Because the back-end of HealthCare.gov is still unable to accurately calculate subsidies owed to Obamacare sign-ups, the Centers for Medicare and Medicaid Services (CMS) has been relying on estimates provided by insurers of what is owed them, according to an audit by the Office of the Inspector General (OIG).
According to the audit, “On the basis of our sample results, we concluded that CMS’s system of internal controls could not ensure that CMS correctly made financial assistance payments….”
Under the Affordable Care Act (ACA), qualifying health insurance applicants can receive federal assistance to offset the cost of their monthly premiums, but the back-end system for determining the amounts owed is still unfinished, according to a report about the audit in today’s Wall Street Journal.
According to the OIG report:
Under CMS’s interim process for approving financial assistance payments in effect during our audit period, issuers submitted to CMS a monthly ‘Enrollment and Payment Data Template’ covering enrollees in all of the issuers’ plans. Each template contained the aggregate financial assistance amounts that the issuer submitted for reimbursement on the basis of its confirmed enrollment totals. Confirmed enrollees were defined as those who had paid their first month’s premium to the QHP [Qualified Health Plan] issuer and had their enrollment information approved by the issuer.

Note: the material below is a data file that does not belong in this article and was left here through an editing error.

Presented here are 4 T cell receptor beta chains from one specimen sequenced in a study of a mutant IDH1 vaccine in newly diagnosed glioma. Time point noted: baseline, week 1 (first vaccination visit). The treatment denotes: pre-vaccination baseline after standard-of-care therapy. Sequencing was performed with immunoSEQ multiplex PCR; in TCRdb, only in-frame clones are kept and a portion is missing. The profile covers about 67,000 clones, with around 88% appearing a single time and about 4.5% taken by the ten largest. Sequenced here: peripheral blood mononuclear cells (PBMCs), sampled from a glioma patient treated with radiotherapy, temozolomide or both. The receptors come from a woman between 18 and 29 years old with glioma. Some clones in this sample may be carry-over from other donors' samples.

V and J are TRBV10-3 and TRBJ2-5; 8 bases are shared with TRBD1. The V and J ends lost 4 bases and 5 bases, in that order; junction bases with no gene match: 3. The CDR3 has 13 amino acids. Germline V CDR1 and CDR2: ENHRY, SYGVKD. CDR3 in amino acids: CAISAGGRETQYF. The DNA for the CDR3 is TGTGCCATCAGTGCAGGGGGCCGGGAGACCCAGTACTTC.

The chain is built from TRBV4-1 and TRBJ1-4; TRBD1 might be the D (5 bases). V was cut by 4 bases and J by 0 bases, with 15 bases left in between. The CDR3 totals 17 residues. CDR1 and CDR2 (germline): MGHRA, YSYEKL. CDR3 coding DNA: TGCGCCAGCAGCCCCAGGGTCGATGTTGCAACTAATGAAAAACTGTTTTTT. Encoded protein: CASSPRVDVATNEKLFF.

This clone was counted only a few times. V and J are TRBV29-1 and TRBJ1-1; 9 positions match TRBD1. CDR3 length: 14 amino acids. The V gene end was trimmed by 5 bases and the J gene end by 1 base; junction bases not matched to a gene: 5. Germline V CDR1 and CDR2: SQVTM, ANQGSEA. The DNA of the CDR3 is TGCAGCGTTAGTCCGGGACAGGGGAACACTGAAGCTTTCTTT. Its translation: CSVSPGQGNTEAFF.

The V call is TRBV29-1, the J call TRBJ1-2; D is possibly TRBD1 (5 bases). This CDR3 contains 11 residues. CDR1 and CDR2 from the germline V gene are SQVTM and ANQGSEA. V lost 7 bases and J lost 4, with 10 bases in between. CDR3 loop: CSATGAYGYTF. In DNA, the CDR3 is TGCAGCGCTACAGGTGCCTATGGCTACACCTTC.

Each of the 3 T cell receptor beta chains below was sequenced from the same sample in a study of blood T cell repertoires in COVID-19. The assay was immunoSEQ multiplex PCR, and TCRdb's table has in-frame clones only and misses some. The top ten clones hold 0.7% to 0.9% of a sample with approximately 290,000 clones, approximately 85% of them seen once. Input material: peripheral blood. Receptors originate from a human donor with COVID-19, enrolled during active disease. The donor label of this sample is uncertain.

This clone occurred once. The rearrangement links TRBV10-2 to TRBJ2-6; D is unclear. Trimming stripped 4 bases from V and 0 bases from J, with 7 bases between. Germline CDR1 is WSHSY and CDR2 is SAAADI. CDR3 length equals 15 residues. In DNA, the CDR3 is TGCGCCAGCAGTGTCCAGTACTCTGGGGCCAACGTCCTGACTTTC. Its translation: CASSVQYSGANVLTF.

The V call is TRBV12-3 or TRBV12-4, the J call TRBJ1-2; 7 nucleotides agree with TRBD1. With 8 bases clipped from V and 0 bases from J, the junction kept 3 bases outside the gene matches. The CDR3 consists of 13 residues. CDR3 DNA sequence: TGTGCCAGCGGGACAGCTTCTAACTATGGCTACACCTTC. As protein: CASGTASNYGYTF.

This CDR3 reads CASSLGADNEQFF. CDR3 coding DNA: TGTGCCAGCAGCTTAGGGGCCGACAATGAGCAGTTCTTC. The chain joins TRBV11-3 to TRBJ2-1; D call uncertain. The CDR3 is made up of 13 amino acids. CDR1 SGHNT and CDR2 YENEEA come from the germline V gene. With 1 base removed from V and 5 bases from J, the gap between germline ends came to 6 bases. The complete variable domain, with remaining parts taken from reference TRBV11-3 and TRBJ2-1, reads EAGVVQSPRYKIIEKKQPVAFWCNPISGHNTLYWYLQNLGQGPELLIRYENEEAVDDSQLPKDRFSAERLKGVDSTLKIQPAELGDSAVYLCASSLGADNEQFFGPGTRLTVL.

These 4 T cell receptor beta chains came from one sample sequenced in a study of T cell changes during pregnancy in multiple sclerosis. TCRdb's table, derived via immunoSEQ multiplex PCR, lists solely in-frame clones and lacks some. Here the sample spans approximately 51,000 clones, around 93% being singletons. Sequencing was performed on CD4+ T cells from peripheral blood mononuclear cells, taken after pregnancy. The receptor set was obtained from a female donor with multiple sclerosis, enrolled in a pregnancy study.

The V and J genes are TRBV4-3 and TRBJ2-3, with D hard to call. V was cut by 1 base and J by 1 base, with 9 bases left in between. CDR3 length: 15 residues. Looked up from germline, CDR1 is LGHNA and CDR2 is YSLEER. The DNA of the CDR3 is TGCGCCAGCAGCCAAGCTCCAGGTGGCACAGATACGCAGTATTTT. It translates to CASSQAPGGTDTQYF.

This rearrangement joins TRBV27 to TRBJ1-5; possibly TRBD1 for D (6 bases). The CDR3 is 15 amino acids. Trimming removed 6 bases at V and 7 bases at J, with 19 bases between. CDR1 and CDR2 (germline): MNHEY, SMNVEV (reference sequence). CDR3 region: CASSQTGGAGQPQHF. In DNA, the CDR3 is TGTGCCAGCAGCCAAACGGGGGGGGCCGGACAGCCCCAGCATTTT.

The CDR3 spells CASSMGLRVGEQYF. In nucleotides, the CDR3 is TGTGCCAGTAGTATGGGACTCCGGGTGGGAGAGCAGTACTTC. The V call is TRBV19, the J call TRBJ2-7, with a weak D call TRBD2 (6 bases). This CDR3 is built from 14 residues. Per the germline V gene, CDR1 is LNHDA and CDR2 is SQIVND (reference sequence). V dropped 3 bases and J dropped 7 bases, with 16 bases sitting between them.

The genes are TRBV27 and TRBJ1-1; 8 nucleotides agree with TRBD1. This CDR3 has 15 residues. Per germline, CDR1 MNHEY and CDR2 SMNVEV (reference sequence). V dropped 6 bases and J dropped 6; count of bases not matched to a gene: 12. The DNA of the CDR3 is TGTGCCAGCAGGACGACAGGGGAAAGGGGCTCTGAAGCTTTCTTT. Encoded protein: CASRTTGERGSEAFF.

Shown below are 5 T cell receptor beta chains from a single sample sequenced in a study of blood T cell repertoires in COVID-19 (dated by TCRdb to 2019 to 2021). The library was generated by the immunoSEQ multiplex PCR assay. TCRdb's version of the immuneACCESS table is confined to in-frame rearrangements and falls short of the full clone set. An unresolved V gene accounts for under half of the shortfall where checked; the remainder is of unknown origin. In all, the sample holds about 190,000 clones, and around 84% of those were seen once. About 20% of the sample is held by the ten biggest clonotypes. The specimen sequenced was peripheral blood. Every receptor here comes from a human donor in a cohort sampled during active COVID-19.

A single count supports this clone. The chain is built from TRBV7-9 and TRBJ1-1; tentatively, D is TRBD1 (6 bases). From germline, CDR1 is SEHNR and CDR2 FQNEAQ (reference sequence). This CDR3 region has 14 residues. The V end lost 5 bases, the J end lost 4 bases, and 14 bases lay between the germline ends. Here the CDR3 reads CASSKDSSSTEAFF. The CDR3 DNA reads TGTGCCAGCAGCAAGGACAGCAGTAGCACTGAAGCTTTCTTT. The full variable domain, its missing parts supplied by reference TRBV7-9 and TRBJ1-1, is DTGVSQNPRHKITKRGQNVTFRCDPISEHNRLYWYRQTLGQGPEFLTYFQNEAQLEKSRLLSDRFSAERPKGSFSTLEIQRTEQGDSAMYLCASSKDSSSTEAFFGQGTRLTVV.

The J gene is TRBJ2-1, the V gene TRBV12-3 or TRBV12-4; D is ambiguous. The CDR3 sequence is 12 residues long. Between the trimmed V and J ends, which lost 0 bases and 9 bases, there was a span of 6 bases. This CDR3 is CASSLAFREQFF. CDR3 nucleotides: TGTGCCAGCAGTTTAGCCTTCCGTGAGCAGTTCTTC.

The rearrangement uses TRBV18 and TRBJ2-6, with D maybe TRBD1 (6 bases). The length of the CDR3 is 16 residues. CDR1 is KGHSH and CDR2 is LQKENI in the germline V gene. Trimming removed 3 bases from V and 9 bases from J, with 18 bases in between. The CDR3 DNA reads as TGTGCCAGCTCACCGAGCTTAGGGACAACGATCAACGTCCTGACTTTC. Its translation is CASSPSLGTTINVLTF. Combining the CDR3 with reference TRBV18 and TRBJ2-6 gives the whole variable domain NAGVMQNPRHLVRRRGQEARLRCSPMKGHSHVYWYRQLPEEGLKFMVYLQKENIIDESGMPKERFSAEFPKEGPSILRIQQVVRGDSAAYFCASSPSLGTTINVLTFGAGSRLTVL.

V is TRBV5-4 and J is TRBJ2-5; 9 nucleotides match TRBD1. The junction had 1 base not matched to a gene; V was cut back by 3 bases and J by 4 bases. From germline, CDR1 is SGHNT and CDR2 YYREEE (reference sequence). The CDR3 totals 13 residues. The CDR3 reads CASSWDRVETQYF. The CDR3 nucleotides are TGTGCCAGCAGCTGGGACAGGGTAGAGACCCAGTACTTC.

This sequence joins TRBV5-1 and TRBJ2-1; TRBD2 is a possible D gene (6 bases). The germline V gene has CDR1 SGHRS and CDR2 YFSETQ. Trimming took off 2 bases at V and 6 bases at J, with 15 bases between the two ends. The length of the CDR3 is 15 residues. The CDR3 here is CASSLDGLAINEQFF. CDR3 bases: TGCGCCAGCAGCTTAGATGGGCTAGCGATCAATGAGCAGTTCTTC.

Though the audit covered just the first enrollment period under the ACA in 2013-2014, the problem persists, according to the Wall Street Journal.
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